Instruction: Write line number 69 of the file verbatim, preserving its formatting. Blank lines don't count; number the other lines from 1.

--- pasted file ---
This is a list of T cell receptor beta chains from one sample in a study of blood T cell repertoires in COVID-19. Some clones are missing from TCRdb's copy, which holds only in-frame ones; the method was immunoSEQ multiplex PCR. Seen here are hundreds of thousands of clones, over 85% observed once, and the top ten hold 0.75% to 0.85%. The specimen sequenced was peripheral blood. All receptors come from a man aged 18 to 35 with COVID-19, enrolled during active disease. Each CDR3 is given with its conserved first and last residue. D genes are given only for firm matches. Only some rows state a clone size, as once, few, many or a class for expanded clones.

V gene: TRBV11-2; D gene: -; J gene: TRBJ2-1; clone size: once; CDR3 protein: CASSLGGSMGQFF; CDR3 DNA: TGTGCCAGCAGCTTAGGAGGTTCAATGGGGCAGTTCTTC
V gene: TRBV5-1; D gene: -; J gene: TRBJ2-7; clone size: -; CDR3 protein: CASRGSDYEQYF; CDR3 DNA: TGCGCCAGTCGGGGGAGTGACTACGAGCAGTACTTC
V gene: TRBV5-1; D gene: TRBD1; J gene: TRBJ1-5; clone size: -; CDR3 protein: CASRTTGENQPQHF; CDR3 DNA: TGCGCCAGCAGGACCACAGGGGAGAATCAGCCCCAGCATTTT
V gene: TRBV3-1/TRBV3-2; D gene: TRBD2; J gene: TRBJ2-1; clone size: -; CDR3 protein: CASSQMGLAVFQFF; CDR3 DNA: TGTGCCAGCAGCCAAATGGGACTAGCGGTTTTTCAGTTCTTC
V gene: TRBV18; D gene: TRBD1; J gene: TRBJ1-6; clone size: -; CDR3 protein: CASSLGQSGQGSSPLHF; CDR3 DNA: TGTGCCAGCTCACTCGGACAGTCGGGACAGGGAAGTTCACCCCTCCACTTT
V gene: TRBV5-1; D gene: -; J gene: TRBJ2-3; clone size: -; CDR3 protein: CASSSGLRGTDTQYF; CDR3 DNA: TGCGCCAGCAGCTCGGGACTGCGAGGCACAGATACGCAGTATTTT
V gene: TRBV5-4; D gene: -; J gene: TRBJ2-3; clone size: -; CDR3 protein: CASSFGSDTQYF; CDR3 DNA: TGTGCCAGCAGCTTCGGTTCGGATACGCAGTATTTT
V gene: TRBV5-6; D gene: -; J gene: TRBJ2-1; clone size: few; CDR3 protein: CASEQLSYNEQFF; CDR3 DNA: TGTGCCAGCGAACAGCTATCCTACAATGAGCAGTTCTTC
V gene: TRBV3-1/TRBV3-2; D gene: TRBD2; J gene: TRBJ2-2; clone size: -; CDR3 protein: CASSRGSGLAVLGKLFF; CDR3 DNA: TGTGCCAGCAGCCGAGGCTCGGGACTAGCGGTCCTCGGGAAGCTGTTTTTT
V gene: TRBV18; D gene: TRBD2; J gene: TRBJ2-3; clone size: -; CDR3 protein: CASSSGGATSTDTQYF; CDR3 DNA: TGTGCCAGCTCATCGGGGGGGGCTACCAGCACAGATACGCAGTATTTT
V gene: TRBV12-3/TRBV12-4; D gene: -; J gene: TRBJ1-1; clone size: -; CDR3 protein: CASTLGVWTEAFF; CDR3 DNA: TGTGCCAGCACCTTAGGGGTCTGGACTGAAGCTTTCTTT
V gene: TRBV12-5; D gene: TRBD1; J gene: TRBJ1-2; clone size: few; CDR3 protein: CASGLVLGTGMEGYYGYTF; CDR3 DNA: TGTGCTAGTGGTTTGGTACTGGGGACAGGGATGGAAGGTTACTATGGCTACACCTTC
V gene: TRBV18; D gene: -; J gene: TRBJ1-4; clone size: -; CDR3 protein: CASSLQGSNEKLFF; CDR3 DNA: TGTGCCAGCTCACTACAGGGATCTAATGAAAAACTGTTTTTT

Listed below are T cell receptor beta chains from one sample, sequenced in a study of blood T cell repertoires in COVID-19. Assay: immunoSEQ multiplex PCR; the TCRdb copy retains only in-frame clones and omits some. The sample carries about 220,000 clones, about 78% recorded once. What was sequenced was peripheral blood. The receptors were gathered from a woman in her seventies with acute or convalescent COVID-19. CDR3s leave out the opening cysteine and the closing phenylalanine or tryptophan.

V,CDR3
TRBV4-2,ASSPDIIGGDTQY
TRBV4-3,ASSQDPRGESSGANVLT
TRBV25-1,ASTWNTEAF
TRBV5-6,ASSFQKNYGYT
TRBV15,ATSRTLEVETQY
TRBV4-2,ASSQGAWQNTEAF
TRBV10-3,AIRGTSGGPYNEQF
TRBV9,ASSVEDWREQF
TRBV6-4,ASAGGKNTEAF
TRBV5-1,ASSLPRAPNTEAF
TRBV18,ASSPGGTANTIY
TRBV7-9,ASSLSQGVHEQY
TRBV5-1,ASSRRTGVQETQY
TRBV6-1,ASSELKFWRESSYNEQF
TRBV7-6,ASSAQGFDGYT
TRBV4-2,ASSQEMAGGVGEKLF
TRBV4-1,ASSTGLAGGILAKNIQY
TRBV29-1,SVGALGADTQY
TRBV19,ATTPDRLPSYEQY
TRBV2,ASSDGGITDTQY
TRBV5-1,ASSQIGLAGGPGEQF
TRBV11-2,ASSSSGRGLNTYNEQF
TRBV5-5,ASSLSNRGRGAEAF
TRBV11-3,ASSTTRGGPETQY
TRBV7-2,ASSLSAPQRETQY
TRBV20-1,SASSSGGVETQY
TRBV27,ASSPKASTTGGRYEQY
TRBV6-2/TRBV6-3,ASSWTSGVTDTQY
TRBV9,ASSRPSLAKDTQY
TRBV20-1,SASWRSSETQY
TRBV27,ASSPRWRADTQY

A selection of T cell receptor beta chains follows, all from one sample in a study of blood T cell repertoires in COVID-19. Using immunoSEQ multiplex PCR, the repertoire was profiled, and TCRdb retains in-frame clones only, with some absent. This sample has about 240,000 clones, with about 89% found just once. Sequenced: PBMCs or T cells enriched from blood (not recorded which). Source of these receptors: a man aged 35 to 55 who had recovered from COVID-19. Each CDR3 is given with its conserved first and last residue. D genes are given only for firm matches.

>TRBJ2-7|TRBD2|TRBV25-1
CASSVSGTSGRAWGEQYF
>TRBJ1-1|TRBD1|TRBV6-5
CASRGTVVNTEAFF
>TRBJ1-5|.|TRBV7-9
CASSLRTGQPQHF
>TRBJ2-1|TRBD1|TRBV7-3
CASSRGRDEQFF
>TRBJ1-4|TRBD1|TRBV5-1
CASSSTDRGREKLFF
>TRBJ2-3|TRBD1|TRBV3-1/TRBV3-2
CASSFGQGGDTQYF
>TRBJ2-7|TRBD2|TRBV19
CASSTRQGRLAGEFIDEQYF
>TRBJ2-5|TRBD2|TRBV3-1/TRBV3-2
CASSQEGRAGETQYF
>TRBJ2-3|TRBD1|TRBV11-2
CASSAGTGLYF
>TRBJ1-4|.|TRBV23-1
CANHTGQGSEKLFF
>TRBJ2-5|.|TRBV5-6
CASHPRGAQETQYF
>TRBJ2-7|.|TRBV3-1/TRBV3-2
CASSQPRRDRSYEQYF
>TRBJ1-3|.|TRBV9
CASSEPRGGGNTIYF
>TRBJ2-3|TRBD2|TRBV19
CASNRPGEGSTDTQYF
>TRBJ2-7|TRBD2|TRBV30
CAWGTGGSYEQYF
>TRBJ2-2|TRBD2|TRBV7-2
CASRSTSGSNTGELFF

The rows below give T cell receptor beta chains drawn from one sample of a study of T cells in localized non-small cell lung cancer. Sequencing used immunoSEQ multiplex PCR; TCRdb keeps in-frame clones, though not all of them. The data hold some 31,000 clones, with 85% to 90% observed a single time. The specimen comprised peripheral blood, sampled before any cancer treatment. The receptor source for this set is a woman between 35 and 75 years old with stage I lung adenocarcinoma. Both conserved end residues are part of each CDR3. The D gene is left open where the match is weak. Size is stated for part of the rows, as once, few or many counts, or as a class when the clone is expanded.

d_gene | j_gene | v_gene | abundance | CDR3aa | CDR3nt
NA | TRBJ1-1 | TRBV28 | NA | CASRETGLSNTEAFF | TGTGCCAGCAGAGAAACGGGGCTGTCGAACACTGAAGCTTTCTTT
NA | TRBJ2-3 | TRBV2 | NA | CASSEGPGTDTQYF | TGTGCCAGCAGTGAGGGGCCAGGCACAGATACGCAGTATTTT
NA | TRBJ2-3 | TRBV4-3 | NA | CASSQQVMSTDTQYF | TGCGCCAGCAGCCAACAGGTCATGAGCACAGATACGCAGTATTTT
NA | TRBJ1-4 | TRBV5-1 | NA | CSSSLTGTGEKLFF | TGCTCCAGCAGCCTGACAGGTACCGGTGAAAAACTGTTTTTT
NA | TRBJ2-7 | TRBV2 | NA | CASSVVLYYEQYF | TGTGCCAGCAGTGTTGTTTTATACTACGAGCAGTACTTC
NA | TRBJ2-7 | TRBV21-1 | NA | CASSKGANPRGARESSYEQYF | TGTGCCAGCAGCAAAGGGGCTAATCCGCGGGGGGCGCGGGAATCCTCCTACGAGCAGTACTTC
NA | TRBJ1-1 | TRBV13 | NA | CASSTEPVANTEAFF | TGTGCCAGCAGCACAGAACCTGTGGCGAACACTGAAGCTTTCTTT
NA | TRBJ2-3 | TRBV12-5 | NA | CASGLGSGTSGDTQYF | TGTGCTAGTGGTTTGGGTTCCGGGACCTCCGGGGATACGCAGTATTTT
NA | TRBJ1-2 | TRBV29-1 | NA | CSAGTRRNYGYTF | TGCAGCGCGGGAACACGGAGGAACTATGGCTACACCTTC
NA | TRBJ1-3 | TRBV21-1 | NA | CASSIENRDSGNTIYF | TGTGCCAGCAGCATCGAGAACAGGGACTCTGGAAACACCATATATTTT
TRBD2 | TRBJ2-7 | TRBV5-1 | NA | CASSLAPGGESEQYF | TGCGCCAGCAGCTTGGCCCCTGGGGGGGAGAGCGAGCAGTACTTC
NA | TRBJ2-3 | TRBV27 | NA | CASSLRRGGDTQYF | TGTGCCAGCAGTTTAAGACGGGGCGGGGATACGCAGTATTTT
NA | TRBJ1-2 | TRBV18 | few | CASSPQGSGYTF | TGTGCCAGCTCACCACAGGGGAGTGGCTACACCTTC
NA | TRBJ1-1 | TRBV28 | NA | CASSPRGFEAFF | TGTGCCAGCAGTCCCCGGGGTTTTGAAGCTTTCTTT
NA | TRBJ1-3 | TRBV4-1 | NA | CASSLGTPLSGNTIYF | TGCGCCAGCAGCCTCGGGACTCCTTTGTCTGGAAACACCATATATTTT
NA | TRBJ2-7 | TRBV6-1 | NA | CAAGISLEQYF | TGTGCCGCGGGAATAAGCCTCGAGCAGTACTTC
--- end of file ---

>TRBJ2-5|.|TRBV5-6